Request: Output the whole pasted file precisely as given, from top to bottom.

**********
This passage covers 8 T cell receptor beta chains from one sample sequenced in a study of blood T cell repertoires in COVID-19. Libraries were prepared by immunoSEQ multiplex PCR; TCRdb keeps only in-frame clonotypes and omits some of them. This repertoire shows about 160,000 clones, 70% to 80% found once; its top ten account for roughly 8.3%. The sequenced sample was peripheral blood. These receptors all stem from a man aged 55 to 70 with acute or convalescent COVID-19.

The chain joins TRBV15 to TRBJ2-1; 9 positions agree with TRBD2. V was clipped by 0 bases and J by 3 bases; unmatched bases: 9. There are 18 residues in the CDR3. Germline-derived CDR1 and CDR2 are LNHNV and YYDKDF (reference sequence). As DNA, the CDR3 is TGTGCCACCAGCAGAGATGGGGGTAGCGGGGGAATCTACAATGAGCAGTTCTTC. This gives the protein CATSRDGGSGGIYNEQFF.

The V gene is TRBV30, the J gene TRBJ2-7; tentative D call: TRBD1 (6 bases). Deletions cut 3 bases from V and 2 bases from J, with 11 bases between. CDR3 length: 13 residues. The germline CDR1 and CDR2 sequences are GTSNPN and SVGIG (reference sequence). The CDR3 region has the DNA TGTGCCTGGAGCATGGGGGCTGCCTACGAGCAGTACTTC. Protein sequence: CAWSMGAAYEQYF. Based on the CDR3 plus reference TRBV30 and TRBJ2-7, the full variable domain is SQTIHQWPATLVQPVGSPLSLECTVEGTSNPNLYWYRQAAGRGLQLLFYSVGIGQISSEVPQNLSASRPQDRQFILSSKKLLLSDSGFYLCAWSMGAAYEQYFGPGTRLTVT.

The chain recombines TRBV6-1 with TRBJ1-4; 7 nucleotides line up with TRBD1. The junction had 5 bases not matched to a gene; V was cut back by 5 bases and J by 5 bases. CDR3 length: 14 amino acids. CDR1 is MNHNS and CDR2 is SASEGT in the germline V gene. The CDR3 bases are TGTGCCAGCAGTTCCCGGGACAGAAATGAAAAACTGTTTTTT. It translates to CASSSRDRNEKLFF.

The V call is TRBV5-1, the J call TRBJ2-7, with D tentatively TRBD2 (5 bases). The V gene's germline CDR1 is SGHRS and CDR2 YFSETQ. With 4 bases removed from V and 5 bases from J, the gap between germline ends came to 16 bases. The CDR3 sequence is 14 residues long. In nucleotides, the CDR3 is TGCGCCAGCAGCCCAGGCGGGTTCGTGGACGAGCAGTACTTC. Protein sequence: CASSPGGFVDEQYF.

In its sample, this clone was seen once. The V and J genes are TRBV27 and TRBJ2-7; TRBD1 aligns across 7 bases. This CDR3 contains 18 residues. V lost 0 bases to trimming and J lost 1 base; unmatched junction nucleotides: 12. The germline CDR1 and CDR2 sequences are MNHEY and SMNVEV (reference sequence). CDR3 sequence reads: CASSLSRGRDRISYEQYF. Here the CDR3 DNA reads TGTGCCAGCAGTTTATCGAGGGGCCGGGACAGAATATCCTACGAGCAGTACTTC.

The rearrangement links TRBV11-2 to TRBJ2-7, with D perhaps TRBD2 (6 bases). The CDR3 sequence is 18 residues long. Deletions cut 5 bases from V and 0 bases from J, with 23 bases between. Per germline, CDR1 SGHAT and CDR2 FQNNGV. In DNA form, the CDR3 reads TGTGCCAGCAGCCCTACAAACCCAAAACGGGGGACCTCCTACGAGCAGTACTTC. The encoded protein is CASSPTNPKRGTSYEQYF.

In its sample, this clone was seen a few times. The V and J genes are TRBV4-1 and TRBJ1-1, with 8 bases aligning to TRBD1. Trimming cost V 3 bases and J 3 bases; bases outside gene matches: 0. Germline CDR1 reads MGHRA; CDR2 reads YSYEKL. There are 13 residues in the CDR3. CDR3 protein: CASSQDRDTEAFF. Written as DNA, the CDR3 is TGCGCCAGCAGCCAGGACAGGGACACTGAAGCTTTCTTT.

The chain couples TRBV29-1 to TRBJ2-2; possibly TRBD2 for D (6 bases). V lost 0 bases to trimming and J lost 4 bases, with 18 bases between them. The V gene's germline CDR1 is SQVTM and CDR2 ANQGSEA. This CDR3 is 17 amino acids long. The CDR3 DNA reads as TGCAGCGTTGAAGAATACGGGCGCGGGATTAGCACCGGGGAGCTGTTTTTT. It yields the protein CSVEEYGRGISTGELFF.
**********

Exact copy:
This passage covers 8 T cell receptor beta chains from one sample sequenced in a study of blood T cell repertoires in COVID-19. Libraries were prepared by immunoSEQ multiplex PCR; TCRdb keeps only in-frame clonotypes and omits some of them. This repertoire shows about 160,000 clones, 70% to 80% found once; its top ten account for roughly 8.3%. The sequenced sample was peripheral blood. These receptors all stem from a man aged 55 to 70 with acute or convalescent COVID-19.

The chain joins TRBV15 to TRBJ2-1; 9 positions agree with TRBD2. V was clipped by 0 bases and J by 3 bases; unmatched bases: 9. There are 18 residues in the CDR3. Germline-derived CDR1 and CDR2 are LNHNV and YYDKDF (reference sequence). As DNA, the CDR3 is TGTGCCACCAGCAGAGATGGGGGTAGCGGGGGAATCTACAATGAGCAGTTCTTC. This gives the protein CATSRDGGSGGIYNEQFF.

The V gene is TRBV30, the J gene TRBJ2-7; tentative D call: TRBD1 (6 bases). Deletions cut 3 bases from V and 2 bases from J, with 11 bases between. CDR3 length: 13 residues. The germline CDR1 and CDR2 sequences are GTSNPN and SVGIG (reference sequence). The CDR3 region has the DNA TGTGCCTGGAGCATGGGGGCTGCCTACGAGCAGTACTTC. Protein sequence: CAWSMGAAYEQYF. Based on the CDR3 plus reference TRBV30 and TRBJ2-7, the full variable domain is SQTIHQWPATLVQPVGSPLSLECTVEGTSNPNLYWYRQAAGRGLQLLFYSVGIGQISSEVPQNLSASRPQDRQFILSSKKLLLSDSGFYLCAWSMGAAYEQYFGPGTRLTVT.

The chain recombines TRBV6-1 with TRBJ1-4; 7 nucleotides line up with TRBD1. The junction had 5 bases not matched to a gene; V was cut back by 5 bases and J by 5 bases. CDR3 length: 14 amino acids. CDR1 is MNHNS and CDR2 is SASEGT in the germline V gene. The CDR3 bases are TGTGCCAGCAGTTCCCGGGACAGAAATGAAAAACTGTTTTTT. It translates to CASSSRDRNEKLFF.

The V call is TRBV5-1, the J call TRBJ2-7, with D tentatively TRBD2 (5 bases). The V gene's germline CDR1 is SGHRS and CDR2 YFSETQ. With 4 bases removed from V and 5 bases from J, the gap between germline ends came to 16 bases. The CDR3 sequence is 14 residues long. In nucleotides, the CDR3 is TGCGCCAGCAGCCCAGGCGGGTTCGTGGACGAGCAGTACTTC. Protein sequence: CASSPGGFVDEQYF.

In its sample, this clone was seen once. The V and J genes are TRBV27 and TRBJ2-7; TRBD1 aligns across 7 bases. This CDR3 contains 18 residues. V lost 0 bases to trimming and J lost 1 base; unmatched junction nucleotides: 12. The germline CDR1 and CDR2 sequences are MNHEY and SMNVEV (reference sequence). CDR3 sequence reads: CASSLSRGRDRISYEQYF. Here the CDR3 DNA reads TGTGCCAGCAGTTTATCGAGGGGCCGGGACAGAATATCCTACGAGCAGTACTTC.

The rearrangement links TRBV11-2 to TRBJ2-7, with D perhaps TRBD2 (6 bases). The CDR3 sequence is 18 residues long. Deletions cut 5 bases from V and 0 bases from J, with 23 bases between. Per germline, CDR1 SGHAT and CDR2 FQNNGV. In DNA form, the CDR3 reads TGTGCCAGCAGCCCTACAAACCCAAAACGGGGGACCTCCTACGAGCAGTACTTC. The encoded protein is CASSPTNPKRGTSYEQYF.

In its sample, this clone was seen a few times. The V and J genes are TRBV4-1 and TRBJ1-1, with 8 bases aligning to TRBD1. Trimming cost V 3 bases and J 3 bases; bases outside gene matches: 0. Germline CDR1 reads MGHRA; CDR2 reads YSYEKL. There are 13 residues in the CDR3. CDR3 protein: CASSQDRDTEAFF. Written as DNA, the CDR3 is TGCGCCAGCAGCCAGGACAGGGACACTGAAGCTTTCTTT.

The chain couples TRBV29-1 to TRBJ2-2; possibly TRBD2 for D (6 bases). V lost 0 bases to trimming and J lost 4 bases, with 18 bases between them. The V gene's germline CDR1 is SQVTM and CDR2 ANQGSEA. This CDR3 is 17 amino acids long. The CDR3 DNA reads as TGCAGCGTTGAAGAATACGGGCGCGGGATTAGCACCGGGGAGCTGTTTTTT. It yields the protein CSVEEYGRGISTGELFF.